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Earth's magnetic field played vital role in harbouring life: Study

An artistic illustration. A CfA image

CAMBRIDGE (BNS): Life on Earth appeared some four billion years ago because the planet had a rocky surface, liquid water, and a blanketing atmosphere.

But life thrived thanks to another necessary ingredient: the presence of a protective magnetic field.

Studying a young, sun-like star named Kappa Ceti, located 30 light-years away in the constellation Cetus, a team of researchers has found that Earth's magnetic field played a vital role in making the planet conducive to life.

The star is remarkably similar to the Sun but is younger. Scientists have estimated its age to be around 400 to 600 million years old. This age roughly corresponds to the time when life first appeared on Earth.

Like other stars its age, Kappa Ceti is very active magnetically. Its surface is blotched with many giant starspots, like sunspots but larger and more numerous. It also propels a steady stream of plasma, or ionized gases, out into space.

The research team found that this stellar wind is 50 times stronger than our Sun's solar wind.

Such a fierce stellar wind would batter the atmosphere of any planet in the habitable zone, unless that planet is shielded by a magnetic field. At the extreme, a planet without a magnetic field could lose most of its atmosphere.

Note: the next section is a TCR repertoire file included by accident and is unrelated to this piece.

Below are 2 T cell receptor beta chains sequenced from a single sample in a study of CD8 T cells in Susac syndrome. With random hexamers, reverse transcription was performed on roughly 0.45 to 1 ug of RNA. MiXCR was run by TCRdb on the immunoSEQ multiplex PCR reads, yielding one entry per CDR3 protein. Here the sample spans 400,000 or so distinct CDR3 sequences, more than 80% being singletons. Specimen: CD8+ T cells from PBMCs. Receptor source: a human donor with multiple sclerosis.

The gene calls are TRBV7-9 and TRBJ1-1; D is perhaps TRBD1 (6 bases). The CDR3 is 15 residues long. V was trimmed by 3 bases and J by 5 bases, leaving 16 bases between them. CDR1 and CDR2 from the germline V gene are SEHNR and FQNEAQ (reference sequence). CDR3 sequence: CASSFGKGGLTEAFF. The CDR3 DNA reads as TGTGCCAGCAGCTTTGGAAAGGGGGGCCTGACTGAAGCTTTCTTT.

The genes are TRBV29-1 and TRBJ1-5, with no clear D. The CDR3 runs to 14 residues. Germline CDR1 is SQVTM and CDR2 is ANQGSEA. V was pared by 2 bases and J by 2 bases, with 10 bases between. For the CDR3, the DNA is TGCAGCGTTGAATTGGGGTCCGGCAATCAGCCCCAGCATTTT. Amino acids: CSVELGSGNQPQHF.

In our solar system, the planet Mars suffered this fate and turned from a world warm enough for briny oceans to a cold, dry desert.

The team modelled the strong stellar wind of Kappa Ceti and its effect on a young Earth. The early Earth's magnetic field is expected to have been about as strong as it is today, or slightly weaker. Depending on the assumed strength, the researchers found that the resulting protected region, or "magnetosphere," of Earth would be about one-third to one-half as large as it is today.

"The early Earth didn't have as much protection as it does now, but it had enough," says lead author Jose-Dias Do Nascimento of the Harvard-Smithsonian Center for Astrophysics (CfA) and University of Rio G. do Norte (UFRN), Brazil.

Kappa Ceti also shows evidence of "superflares" -- enormous eruptions that release 10 to 100 million times more energy than the largest flares ever observed on our Sun. Flares that energetic can strip a planet's atmosphere.

By studying Kappa Ceti, researchers hope to learn how frequently it produces superflares, and therefore how often our Sun might have erupted in its youth.


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